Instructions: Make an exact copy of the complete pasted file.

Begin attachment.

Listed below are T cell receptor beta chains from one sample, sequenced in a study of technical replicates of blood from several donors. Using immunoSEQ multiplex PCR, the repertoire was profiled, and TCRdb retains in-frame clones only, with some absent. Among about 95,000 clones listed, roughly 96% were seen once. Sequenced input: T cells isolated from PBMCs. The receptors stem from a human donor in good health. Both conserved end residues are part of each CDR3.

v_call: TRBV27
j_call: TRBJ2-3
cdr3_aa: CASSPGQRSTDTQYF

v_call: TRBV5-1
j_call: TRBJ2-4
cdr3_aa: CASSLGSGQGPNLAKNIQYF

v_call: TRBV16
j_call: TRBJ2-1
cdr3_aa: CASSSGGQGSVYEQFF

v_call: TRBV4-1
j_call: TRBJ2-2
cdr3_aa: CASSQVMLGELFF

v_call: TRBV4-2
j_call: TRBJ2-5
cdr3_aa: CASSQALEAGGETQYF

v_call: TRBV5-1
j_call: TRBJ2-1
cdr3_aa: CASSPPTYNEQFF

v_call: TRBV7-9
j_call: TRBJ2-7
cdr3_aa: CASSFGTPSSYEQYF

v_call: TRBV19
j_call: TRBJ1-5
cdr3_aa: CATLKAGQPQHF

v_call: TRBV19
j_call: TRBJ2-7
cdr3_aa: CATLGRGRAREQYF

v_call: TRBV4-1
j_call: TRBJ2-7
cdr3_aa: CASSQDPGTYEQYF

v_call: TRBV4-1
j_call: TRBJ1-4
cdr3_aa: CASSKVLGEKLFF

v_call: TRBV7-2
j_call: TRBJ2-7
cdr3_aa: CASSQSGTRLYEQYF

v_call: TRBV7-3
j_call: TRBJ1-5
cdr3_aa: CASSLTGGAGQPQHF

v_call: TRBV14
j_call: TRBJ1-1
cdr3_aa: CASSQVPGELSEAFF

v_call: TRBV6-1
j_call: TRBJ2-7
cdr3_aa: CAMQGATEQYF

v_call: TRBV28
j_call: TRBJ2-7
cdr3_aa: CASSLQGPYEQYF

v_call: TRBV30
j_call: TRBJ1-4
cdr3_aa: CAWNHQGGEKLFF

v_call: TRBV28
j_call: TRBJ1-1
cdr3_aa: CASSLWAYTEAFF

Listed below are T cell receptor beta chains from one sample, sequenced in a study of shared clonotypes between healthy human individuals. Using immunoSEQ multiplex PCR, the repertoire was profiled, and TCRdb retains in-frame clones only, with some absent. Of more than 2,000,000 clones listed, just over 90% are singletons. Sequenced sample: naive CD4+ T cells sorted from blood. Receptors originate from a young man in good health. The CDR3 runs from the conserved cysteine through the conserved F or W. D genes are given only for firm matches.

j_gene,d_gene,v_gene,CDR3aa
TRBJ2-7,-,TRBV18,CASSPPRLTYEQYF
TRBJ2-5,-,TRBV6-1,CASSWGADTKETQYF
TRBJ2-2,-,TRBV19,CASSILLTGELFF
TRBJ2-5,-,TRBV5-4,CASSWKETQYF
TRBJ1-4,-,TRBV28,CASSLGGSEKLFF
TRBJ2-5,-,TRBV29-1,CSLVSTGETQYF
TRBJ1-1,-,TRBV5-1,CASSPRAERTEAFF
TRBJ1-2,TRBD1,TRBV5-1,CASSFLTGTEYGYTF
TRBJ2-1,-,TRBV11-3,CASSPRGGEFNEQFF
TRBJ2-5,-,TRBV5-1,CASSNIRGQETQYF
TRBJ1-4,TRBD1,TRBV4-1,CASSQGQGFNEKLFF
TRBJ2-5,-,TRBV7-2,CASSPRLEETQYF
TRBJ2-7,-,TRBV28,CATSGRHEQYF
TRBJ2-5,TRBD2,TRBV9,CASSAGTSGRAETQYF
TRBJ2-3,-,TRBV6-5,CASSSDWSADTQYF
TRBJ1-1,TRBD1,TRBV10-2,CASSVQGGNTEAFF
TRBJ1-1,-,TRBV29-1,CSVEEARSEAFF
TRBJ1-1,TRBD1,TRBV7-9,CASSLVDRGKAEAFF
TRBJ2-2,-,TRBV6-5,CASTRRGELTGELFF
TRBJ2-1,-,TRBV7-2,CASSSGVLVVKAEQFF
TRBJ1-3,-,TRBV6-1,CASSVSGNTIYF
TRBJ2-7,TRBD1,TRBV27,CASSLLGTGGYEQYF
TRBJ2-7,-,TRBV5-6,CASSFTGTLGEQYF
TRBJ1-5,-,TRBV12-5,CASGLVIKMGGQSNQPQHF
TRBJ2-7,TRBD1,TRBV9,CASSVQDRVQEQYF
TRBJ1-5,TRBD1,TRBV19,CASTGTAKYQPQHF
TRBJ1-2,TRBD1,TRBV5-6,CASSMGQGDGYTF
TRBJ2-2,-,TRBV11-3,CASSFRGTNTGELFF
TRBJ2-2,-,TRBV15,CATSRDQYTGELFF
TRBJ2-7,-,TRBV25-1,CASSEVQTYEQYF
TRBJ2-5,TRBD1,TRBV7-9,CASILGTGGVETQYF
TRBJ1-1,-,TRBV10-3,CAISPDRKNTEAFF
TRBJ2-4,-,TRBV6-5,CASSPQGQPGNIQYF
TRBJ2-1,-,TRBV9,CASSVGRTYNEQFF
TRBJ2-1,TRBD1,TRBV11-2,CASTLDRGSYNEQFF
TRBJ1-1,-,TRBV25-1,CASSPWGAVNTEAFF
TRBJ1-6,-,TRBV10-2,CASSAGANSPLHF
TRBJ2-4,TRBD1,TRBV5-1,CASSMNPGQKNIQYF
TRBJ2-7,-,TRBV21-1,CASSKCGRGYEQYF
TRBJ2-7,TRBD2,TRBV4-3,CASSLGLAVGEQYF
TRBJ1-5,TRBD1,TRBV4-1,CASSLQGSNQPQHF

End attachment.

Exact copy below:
Listed below are T cell receptor beta chains from one sample, sequenced in a study of technical replicates of blood from several donors. Using immunoSEQ multiplex PCR, the repertoire was profiled, and TCRdb retains in-frame clones only, with some absent. Among about 95,000 clones listed, roughly 96% were seen once. Sequenced input: T cells isolated from PBMCs. The receptors stem from a human donor in good health. Both conserved end residues are part of each CDR3.

v_call: TRBV27
j_call: TRBJ2-3
cdr3_aa: CASSPGQRSTDTQYF

v_call: TRBV5-1
j_call: TRBJ2-4
cdr3_aa: CASSLGSGQGPNLAKNIQYF

v_call: TRBV16
j_call: TRBJ2-1
cdr3_aa: CASSSGGQGSVYEQFF

v_call: TRBV4-1
j_call: TRBJ2-2
cdr3_aa: CASSQVMLGELFF

v_call: TRBV4-2
j_call: TRBJ2-5
cdr3_aa: CASSQALEAGGETQYF

v_call: TRBV5-1
j_call: TRBJ2-1
cdr3_aa: CASSPPTYNEQFF

v_call: TRBV7-9
j_call: TRBJ2-7
cdr3_aa: CASSFGTPSSYEQYF

v_call: TRBV19
j_call: TRBJ1-5
cdr3_aa: CATLKAGQPQHF

v_call: TRBV19
j_call: TRBJ2-7
cdr3_aa: CATLGRGRAREQYF

v_call: TRBV4-1
j_call: TRBJ2-7
cdr3_aa: CASSQDPGTYEQYF

v_call: TRBV4-1
j_call: TRBJ1-4
cdr3_aa: CASSKVLGEKLFF

v_call: TRBV7-2
j_call: TRBJ2-7
cdr3_aa: CASSQSGTRLYEQYF

v_call: TRBV7-3
j_call: TRBJ1-5
cdr3_aa: CASSLTGGAGQPQHF

v_call: TRBV14
j_call: TRBJ1-1
cdr3_aa: CASSQVPGELSEAFF

v_call: TRBV6-1
j_call: TRBJ2-7
cdr3_aa: CAMQGATEQYF

v_call: TRBV28
j_call: TRBJ2-7
cdr3_aa: CASSLQGPYEQYF

v_call: TRBV30
j_call: TRBJ1-4
cdr3_aa: CAWNHQGGEKLFF

v_call: TRBV28
j_call: TRBJ1-1
cdr3_aa: CASSLWAYTEAFF

Listed below are T cell receptor beta chains from one sample, sequenced in a study of shared clonotypes between healthy human individuals. Using immunoSEQ multiplex PCR, the repertoire was profiled, and TCRdb retains in-frame clones only, with some absent. Of more than 2,000,000 clones listed, just over 90% are singletons. Sequenced sample: naive CD4+ T cells sorted from blood. Receptors originate from a young man in good health. The CDR3 runs from the conserved cysteine through the conserved F or W. D genes are given only for firm matches.

j_gene,d_gene,v_gene,CDR3aa
TRBJ2-7,-,TRBV18,CASSPPRLTYEQYF
TRBJ2-5,-,TRBV6-1,CASSWGADTKETQYF
TRBJ2-2,-,TRBV19,CASSILLTGELFF
TRBJ2-5,-,TRBV5-4,CASSWKETQYF
TRBJ1-4,-,TRBV28,CASSLGGSEKLFF
TRBJ2-5,-,TRBV29-1,CSLVSTGETQYF
TRBJ1-1,-,TRBV5-1,CASSPRAERTEAFF
TRBJ1-2,TRBD1,TRBV5-1,CASSFLTGTEYGYTF
TRBJ2-1,-,TRBV11-3,CASSPRGGEFNEQFF
TRBJ2-5,-,TRBV5-1,CASSNIRGQETQYF
TRBJ1-4,TRBD1,TRBV4-1,CASSQGQGFNEKLFF
TRBJ2-5,-,TRBV7-2,CASSPRLEETQYF
TRBJ2-7,-,TRBV28,CATSGRHEQYF
TRBJ2-5,TRBD2,TRBV9,CASSAGTSGRAETQYF
TRBJ2-3,-,TRBV6-5,CASSSDWSADTQYF
TRBJ1-1,TRBD1,TRBV10-2,CASSVQGGNTEAFF
TRBJ1-1,-,TRBV29-1,CSVEEARSEAFF
TRBJ1-1,TRBD1,TRBV7-9,CASSLVDRGKAEAFF
TRBJ2-2,-,TRBV6-5,CASTRRGELTGELFF
TRBJ2-1,-,TRBV7-2,CASSSGVLVVKAEQFF
TRBJ1-3,-,TRBV6-1,CASSVSGNTIYF
TRBJ2-7,TRBD1,TRBV27,CASSLLGTGGYEQYF
TRBJ2-7,-,TRBV5-6,CASSFTGTLGEQYF
TRBJ1-5,-,TRBV12-5,CASGLVIKMGGQSNQPQHF
TRBJ2-7,TRBD1,TRBV9,CASSVQDRVQEQYF
TRBJ1-5,TRBD1,TRBV19,CASTGTAKYQPQHF
TRBJ1-2,TRBD1,TRBV5-6,CASSMGQGDGYTF
TRBJ2-2,-,TRBV11-3,CASSFRGTNTGELFF
TRBJ2-2,-,TRBV15,CATSRDQYTGELFF
TRBJ2-7,-,TRBV25-1,CASSEVQTYEQYF
TRBJ2-5,TRBD1,TRBV7-9,CASILGTGGVETQYF
TRBJ1-1,-,TRBV10-3,CAISPDRKNTEAFF
TRBJ2-4,-,TRBV6-5,CASSPQGQPGNIQYF
TRBJ2-1,-,TRBV9,CASSVGRTYNEQFF
TRBJ2-1,TRBD1,TRBV11-2,CASTLDRGSYNEQFF
TRBJ1-1,-,TRBV25-1,CASSPWGAVNTEAFF
TRBJ1-6,-,TRBV10-2,CASSAGANSPLHF
TRBJ2-4,TRBD1,TRBV5-1,CASSMNPGQKNIQYF
TRBJ2-7,-,TRBV21-1,CASSKCGRGYEQYF
TRBJ2-7,TRBD2,TRBV4-3,CASSLGLAVGEQYF
TRBJ1-5,TRBD1,TRBV4-1,CASSLQGSNQPQHF